Permanent Residency


In the spring of 2009, my then boyfriend and I spent our very first month apart. I was working in a theatre in the city and he was touring to Canada with a different theatre company. After several long weeks, I was reunited with him, very late at night at Euston Station. He had landed hours earlier and was due to jump on a train for another job. We had 45 minutes to catch up before he was away again. Those 45 minutes marked the start of two journeys: a short overnight sleeper to Edinburgh and a 4.5 year journey to Canada. In that short hour, I will never forget his enthusiasm or passion for the city. He just kept saying over and over ‘we have to move there. You would love it so much. We need to go’ and so that was that. Some reading, some prepping and some impulse decisions and our application for Canadian permanent residency was in the post.

At the time we applied, the processing time on our route was at the 12-18 month mark but if you have been reading this blog for a while, you will know that this was far from the case. My now-husband and I have spent a large proportion of our 20′s battling to get our file looked at. In 2011 we drove 10,000km in the name of research, in 2011 we married and moved temporarily to Toronto where we tried everything in our power to stay. In 2012 we admitted defeat and returned home. In 2013 we almost called it quits when we had to jump through more ridiculous hoops but here we are in 2014, 54 months after we first came up with this crazy plan and we have confirmation of our permanent residency in our hands.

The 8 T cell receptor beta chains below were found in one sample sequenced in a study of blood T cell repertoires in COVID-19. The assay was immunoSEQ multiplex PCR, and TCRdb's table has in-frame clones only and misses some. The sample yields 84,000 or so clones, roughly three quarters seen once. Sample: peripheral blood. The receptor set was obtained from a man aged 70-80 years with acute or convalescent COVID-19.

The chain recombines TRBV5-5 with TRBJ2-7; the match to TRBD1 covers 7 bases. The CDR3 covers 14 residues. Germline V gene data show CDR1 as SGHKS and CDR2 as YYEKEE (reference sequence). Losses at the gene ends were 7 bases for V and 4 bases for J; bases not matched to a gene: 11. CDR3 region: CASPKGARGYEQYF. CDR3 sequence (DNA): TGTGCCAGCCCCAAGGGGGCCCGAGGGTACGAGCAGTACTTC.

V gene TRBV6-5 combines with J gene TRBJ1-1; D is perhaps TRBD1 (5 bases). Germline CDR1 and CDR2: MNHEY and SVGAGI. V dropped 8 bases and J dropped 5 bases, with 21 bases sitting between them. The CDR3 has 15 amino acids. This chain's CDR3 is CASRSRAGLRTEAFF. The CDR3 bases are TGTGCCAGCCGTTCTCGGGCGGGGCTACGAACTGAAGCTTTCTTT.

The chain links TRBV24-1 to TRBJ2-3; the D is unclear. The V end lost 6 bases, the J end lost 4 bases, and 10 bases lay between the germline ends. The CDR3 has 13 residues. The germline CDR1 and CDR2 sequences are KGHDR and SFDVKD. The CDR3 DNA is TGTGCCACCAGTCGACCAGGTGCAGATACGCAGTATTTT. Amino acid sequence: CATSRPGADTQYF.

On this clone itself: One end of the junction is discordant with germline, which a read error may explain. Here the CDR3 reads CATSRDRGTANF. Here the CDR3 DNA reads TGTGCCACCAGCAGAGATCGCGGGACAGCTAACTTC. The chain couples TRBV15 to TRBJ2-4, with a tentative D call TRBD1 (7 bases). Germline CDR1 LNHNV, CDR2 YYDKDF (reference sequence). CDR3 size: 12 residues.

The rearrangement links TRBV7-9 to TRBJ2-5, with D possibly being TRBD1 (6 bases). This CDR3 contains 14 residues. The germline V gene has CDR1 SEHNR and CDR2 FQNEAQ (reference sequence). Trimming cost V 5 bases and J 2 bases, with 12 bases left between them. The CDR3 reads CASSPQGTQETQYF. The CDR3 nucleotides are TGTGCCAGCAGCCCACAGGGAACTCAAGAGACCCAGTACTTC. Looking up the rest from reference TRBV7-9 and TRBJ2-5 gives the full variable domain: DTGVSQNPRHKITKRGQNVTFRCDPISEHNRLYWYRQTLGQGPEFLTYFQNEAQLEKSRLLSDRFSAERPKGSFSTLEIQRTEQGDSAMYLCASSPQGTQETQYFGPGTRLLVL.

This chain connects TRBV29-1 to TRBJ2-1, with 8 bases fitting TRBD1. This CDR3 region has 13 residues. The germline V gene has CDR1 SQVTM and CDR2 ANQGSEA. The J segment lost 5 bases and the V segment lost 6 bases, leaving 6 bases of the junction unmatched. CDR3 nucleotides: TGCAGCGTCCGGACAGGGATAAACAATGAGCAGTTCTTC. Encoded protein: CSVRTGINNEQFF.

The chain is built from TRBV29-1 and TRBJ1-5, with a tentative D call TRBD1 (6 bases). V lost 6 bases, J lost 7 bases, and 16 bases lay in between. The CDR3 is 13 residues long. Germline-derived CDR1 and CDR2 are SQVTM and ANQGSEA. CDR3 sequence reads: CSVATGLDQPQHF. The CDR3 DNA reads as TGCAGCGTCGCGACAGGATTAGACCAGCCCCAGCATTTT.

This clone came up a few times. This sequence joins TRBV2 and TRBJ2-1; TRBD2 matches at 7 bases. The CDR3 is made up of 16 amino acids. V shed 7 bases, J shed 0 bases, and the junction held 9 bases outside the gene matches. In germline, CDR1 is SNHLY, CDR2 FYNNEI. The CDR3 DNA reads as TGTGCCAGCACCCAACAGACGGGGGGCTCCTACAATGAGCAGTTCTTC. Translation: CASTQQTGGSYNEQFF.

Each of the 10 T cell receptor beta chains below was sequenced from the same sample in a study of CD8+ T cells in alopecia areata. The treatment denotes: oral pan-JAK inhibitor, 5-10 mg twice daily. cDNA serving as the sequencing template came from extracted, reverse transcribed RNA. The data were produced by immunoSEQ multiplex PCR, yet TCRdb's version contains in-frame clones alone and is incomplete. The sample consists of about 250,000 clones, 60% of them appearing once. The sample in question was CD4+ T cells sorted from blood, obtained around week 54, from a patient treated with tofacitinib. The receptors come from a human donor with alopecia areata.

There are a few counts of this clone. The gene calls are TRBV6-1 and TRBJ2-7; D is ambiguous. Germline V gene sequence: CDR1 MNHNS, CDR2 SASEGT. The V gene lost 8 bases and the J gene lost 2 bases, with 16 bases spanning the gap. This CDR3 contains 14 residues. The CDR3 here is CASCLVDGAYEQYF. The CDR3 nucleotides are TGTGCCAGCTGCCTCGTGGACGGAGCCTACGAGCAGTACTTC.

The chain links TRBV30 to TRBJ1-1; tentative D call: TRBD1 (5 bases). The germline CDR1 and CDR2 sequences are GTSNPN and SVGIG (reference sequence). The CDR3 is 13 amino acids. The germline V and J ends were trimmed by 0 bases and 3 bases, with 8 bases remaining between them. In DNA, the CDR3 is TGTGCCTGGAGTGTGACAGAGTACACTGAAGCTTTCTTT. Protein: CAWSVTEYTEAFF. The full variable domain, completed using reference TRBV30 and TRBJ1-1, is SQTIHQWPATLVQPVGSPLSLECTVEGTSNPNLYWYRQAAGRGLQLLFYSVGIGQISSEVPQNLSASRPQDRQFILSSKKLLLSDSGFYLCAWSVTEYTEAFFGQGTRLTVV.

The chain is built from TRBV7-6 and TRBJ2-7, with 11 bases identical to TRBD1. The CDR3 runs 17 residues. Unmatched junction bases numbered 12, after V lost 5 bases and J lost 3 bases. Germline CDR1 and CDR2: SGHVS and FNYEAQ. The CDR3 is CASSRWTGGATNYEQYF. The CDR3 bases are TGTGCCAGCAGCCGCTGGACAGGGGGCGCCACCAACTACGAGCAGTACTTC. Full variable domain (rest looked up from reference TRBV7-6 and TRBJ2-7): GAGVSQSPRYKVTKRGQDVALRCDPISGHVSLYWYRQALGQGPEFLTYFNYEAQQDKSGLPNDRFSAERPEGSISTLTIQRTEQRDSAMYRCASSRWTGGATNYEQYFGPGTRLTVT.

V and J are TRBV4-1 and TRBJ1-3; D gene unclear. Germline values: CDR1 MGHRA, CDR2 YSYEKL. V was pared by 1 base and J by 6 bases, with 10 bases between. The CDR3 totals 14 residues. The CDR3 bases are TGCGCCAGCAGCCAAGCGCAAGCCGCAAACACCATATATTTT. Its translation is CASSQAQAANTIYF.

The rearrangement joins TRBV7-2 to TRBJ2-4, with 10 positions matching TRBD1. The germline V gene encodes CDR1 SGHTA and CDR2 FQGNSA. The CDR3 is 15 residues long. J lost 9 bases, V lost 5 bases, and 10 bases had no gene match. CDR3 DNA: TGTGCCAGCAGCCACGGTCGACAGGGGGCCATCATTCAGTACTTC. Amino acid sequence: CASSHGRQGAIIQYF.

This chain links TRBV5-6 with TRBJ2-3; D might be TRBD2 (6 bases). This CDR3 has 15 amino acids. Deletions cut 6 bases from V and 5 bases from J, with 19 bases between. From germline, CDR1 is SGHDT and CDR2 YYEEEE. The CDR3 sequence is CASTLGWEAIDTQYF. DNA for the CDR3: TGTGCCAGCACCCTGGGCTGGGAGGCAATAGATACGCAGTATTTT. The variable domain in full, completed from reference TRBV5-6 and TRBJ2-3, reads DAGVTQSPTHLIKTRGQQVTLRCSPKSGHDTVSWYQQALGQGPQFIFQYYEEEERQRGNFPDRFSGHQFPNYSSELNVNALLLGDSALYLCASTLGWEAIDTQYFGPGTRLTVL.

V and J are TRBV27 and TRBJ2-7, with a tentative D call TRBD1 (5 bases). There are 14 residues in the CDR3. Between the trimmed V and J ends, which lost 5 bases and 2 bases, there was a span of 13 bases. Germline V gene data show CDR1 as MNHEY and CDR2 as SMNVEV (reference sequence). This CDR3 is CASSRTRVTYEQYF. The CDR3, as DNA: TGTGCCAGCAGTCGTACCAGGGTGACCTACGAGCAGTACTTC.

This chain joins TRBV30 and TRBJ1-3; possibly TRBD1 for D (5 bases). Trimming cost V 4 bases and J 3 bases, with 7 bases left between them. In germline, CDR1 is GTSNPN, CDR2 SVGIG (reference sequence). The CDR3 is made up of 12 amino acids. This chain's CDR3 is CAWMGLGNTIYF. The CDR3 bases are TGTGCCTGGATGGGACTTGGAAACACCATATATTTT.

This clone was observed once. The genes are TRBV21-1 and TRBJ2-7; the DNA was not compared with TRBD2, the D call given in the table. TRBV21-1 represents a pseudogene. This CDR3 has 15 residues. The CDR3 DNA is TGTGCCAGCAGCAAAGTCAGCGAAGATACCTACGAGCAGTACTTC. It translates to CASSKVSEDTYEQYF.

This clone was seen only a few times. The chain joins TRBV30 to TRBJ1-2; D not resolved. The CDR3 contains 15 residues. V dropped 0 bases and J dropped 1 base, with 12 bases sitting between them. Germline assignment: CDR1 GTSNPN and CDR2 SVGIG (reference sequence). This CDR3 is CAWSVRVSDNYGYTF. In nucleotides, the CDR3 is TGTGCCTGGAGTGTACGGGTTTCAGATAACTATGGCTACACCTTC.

There was no real ecstatic jumping up and down; more a quiet drink and then an air of calm has filled our home. This move has dictated so much of our lives together and I think it will take a while for it to sink in that we can go, live where we want, work where we choose and stay. Our priorities are much more complicated these days and no doubt the move has been made more challenging now that our son is in our lives. But rather than be daunted we remain positive and excited. It was never about comparing the pros and cons of the two countries but rather wanting to move to a continent and in particular a city that we feel comfortable and connected to. We think we can offer our children a happy, comfortable and exciting childhood there. I am thrilled that Forrest’s first snow is likely to be in the midst of the Canadian winter.

So that is that. 45 minutes turned into 54 months but finally there will be no more moaning about visas on this blog. Thanks for following along with this particular journey and prepare yourself for lots of Toronto spam and cold looking Wolves in the fall. Toronto, we are coming at ya!




A leap


There is a change in the wind in these parts.

It’s nearly midnight and my whole family are snoozing gently in the other room. I probably should be joining them but it feels good to be sitting here with my feet up, nibbling chocolate chips and bashing this post out. I’ve been waiting for this moment of quiet all week. I am sure I will wake up in the morning grizzly and desperate for a lie in but I know my baby boy will have other ideas. He will wake up full of life, ready to take on the day. I love this about him. It makes me more ready for the world.